When my sweet cousin, Lisa told me about a workshop she'd attended I soaked it up. She'd talked about the idea of Three “S’s:” Seeing. Savoring. Speaking. "Alone and then together, they can become places of focus to perhaps be differently in the world," she'd told me. And they are proving to be kind companions for Advent. Each can serve as a spiritual practice. Each can be an intentional action taken to shift-things-around just a bit.
Savoring happens in moments. It a vertical experience. A particular event that captures something fine. When I am savoring something it feels fresh and wonder-full, and in that moment I am aware that this won't come again. Savoring is for this one time. I am still remembering this year's first bite on Thanksgiving Day. It was a little bit of the sweet potato soufflé' with the most remarkable taste of turkey. Ahhhh. When I think of savoring I remember Brogan playing guitar and singing just flat-out some song that started inside him and couldn't be contained any longer. I think of Sam's mighty, basso profundo voice that comes from deep inside and fills the world for me. Savoring. Treasuring. Cherishing. Tasting and hearing and taking everything in in an instant.
There are memories that I continue to savor. I know that I am re-living them, but they continue to live in me. Moments of pure. Moments of full. Moments of holy. Savoring joy. Savoring beauty. Balance. Connections. When I come close to re-capturing, I can almost take myself right there. Savoring, holding on.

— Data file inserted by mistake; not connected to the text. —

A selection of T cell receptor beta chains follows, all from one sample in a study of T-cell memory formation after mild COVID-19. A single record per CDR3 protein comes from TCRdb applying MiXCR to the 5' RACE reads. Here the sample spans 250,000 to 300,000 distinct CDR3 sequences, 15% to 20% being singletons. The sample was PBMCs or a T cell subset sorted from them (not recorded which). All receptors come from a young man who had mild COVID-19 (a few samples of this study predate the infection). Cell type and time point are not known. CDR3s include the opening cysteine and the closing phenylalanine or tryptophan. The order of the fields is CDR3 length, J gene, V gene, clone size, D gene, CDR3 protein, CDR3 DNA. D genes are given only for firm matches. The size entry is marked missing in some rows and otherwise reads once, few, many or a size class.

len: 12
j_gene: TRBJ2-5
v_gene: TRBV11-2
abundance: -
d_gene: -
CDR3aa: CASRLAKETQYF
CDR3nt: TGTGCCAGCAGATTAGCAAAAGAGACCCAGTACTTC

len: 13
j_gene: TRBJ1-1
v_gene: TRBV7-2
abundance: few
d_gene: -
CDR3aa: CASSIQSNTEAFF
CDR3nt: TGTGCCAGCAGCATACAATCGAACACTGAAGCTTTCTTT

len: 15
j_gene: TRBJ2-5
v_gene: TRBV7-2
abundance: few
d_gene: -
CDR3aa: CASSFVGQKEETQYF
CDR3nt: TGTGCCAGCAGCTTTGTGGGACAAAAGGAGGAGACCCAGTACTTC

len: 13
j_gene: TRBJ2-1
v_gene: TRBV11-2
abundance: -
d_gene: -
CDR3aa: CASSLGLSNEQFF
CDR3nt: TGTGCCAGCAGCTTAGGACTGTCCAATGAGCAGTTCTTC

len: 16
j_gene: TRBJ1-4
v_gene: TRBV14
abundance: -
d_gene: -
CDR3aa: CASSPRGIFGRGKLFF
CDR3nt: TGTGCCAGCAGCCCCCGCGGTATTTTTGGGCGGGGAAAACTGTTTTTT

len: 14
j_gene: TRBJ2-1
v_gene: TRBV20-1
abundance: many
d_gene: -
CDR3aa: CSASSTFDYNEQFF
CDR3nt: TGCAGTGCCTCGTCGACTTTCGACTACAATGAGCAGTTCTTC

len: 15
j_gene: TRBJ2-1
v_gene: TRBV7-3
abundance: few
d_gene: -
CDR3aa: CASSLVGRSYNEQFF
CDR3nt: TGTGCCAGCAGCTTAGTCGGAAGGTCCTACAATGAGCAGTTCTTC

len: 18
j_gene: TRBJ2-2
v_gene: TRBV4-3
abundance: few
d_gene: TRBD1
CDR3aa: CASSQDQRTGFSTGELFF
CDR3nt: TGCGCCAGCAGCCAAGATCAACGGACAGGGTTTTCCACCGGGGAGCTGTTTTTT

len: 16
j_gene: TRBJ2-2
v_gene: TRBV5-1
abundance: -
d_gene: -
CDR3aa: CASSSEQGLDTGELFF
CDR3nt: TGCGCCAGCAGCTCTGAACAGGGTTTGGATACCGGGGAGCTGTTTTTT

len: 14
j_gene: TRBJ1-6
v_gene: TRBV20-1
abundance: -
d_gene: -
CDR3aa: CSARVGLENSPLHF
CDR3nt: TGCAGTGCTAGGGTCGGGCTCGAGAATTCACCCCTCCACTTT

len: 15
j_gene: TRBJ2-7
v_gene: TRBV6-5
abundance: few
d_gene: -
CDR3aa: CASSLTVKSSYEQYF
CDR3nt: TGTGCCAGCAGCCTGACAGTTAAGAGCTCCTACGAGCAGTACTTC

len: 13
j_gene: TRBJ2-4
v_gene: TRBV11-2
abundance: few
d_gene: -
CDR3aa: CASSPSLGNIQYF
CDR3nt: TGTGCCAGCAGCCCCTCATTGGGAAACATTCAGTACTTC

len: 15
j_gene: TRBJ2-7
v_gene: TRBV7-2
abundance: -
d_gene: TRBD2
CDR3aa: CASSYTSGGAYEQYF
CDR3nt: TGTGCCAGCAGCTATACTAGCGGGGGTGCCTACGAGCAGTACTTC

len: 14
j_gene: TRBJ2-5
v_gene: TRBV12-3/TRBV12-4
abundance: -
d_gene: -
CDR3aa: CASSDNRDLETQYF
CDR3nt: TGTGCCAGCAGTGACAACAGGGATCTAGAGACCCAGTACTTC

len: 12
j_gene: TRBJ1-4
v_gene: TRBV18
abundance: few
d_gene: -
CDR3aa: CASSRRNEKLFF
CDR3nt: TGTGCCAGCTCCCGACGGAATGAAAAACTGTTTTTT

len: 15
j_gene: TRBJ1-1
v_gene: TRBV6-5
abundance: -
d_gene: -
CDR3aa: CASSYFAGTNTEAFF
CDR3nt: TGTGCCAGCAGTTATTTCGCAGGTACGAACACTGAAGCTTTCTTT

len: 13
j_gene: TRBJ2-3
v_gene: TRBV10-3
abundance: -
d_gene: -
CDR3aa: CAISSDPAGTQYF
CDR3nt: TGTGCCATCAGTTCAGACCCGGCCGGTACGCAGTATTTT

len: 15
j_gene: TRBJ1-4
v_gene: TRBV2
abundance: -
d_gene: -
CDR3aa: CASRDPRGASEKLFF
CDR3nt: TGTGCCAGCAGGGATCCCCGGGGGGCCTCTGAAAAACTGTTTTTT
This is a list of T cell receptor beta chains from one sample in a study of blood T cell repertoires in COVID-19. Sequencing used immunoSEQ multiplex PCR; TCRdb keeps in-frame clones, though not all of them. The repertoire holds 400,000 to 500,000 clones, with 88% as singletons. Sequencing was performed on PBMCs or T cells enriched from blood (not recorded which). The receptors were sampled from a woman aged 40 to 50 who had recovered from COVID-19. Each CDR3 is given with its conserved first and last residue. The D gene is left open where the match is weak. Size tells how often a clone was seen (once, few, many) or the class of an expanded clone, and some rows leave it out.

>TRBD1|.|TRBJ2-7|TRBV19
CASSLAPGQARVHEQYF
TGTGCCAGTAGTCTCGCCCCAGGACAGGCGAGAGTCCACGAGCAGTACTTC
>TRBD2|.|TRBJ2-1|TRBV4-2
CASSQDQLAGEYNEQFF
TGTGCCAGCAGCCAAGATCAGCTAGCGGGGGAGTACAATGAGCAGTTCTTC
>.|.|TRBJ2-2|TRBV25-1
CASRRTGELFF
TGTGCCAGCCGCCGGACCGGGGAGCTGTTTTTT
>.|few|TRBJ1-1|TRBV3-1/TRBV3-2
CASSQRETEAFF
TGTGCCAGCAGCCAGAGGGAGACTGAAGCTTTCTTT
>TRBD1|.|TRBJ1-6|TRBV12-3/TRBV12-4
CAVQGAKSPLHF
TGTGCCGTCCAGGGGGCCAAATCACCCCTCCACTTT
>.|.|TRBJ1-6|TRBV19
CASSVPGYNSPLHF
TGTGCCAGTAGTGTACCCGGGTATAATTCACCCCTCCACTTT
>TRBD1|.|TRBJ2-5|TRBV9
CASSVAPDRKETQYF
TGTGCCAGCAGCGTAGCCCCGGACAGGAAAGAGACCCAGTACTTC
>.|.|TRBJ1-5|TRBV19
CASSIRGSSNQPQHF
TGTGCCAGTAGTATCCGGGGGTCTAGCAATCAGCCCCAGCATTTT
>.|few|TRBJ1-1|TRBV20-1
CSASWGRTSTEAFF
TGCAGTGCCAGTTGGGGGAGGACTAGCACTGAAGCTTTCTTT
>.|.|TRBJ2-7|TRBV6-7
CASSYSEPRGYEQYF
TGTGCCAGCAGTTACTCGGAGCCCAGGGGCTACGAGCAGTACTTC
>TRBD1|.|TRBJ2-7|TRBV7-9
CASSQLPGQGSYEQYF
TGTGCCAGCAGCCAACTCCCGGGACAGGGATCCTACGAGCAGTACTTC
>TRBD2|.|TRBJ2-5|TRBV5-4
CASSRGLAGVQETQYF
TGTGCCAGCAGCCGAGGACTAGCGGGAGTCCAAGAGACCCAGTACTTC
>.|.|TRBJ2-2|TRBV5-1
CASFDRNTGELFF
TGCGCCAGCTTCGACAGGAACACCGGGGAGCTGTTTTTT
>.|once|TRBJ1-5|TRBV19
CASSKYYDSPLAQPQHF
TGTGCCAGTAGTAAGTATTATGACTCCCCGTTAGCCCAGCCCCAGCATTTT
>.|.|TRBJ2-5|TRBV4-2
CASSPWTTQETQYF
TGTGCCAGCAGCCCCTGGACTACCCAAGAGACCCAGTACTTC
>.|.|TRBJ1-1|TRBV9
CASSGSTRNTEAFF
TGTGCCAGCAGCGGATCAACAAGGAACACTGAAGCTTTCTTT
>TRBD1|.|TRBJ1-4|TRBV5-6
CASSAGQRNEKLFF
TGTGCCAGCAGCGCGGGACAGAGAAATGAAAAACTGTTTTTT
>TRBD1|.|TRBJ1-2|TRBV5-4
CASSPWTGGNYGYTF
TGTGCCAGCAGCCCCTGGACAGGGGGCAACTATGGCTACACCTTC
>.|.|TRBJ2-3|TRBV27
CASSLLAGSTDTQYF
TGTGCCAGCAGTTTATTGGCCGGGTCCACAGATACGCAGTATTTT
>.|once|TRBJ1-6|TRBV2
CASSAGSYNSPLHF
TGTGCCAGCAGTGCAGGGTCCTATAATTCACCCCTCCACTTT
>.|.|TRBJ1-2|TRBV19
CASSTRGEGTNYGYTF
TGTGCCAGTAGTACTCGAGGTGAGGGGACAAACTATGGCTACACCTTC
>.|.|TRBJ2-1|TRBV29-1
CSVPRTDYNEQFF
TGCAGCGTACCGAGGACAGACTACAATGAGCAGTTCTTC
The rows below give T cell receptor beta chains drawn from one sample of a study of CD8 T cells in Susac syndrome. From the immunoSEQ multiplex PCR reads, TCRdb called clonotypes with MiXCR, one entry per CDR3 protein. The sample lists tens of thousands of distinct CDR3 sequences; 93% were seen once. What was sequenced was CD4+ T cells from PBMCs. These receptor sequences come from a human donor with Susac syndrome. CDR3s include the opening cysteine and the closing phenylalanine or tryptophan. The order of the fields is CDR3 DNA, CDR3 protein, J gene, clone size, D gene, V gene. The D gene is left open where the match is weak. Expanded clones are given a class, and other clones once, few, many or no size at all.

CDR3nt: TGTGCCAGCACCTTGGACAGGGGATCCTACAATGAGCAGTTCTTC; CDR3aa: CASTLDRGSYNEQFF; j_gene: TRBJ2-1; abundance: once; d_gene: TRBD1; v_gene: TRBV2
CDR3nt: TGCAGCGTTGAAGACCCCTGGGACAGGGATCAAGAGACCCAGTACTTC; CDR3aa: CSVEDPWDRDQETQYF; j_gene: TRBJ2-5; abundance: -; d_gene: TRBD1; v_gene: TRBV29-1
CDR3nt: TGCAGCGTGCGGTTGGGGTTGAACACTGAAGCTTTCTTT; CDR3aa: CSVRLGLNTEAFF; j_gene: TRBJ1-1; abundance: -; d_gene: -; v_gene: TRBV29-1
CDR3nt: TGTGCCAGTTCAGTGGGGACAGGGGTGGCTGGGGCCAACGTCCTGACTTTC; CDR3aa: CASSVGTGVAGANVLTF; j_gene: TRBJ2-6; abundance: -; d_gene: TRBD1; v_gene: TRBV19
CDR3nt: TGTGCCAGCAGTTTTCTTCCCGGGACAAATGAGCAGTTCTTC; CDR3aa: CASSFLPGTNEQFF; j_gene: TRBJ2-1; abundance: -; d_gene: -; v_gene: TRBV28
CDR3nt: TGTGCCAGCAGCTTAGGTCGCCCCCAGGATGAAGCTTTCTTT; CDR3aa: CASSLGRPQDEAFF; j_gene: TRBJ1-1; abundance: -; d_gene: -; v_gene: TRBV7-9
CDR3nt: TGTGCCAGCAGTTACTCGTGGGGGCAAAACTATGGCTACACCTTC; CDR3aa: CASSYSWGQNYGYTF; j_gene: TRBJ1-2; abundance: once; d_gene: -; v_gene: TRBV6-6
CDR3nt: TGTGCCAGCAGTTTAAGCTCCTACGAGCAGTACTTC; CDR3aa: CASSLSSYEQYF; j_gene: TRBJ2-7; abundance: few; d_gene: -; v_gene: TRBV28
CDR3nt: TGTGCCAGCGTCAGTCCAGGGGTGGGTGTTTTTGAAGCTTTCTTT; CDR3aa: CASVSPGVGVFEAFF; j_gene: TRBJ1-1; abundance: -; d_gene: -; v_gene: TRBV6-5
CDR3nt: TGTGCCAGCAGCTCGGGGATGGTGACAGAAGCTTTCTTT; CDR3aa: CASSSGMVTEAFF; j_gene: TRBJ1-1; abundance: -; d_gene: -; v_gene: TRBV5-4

Savoring when we are walking with grief can become a spiritual practice. Savoring reminds us that we are still alive. Sometimes when we are so deep in grief, we find ourselves on auto-pilot, making our way through our days. Hours can pass and we aren't aware; we haven't been paying attention. In grief it is tempting to give up on ever feeling anything good again. The spiritual practice of showing up, opening up, and risking the act of welcoming life in again may be one of the places when healing begins. Savoring not to gulp or stuff, but to take-in and cherish.
Not long again I was walking to my car after church. A couple I didn't know were doing the same and we fell into step with each other. Somewhere along the way the woman has picked up a leaf that had recently fallen to the ground. It wasn't very big, she could hold it in her hand and she showed it to us. It was a maple. It still had some green and yellow around the edges. Taking up the leaf's center and spilling over was this amazing deep, vibrant red. We all said that it looked like the red had been painted on the leaf with a big paint brush. We three looked at this leaf and wondered how what we saw could happen. I'd never seen a leaf like, and they said they hadn't either. "It had to be God's work, none of us could do that," the gentleman said. Then we started talking about ways she could keep it, preserve it so that it would always stay that way. Framing it on a wall? Wax paper? And without saying it out loud to the other, we each knew I think that this leaf was something to savor in this moment. I offered a silent prayer of thanks, and I think my companions did as well. Thankful for something so beautifully done. Offering a prayer to the One who created and is creating still.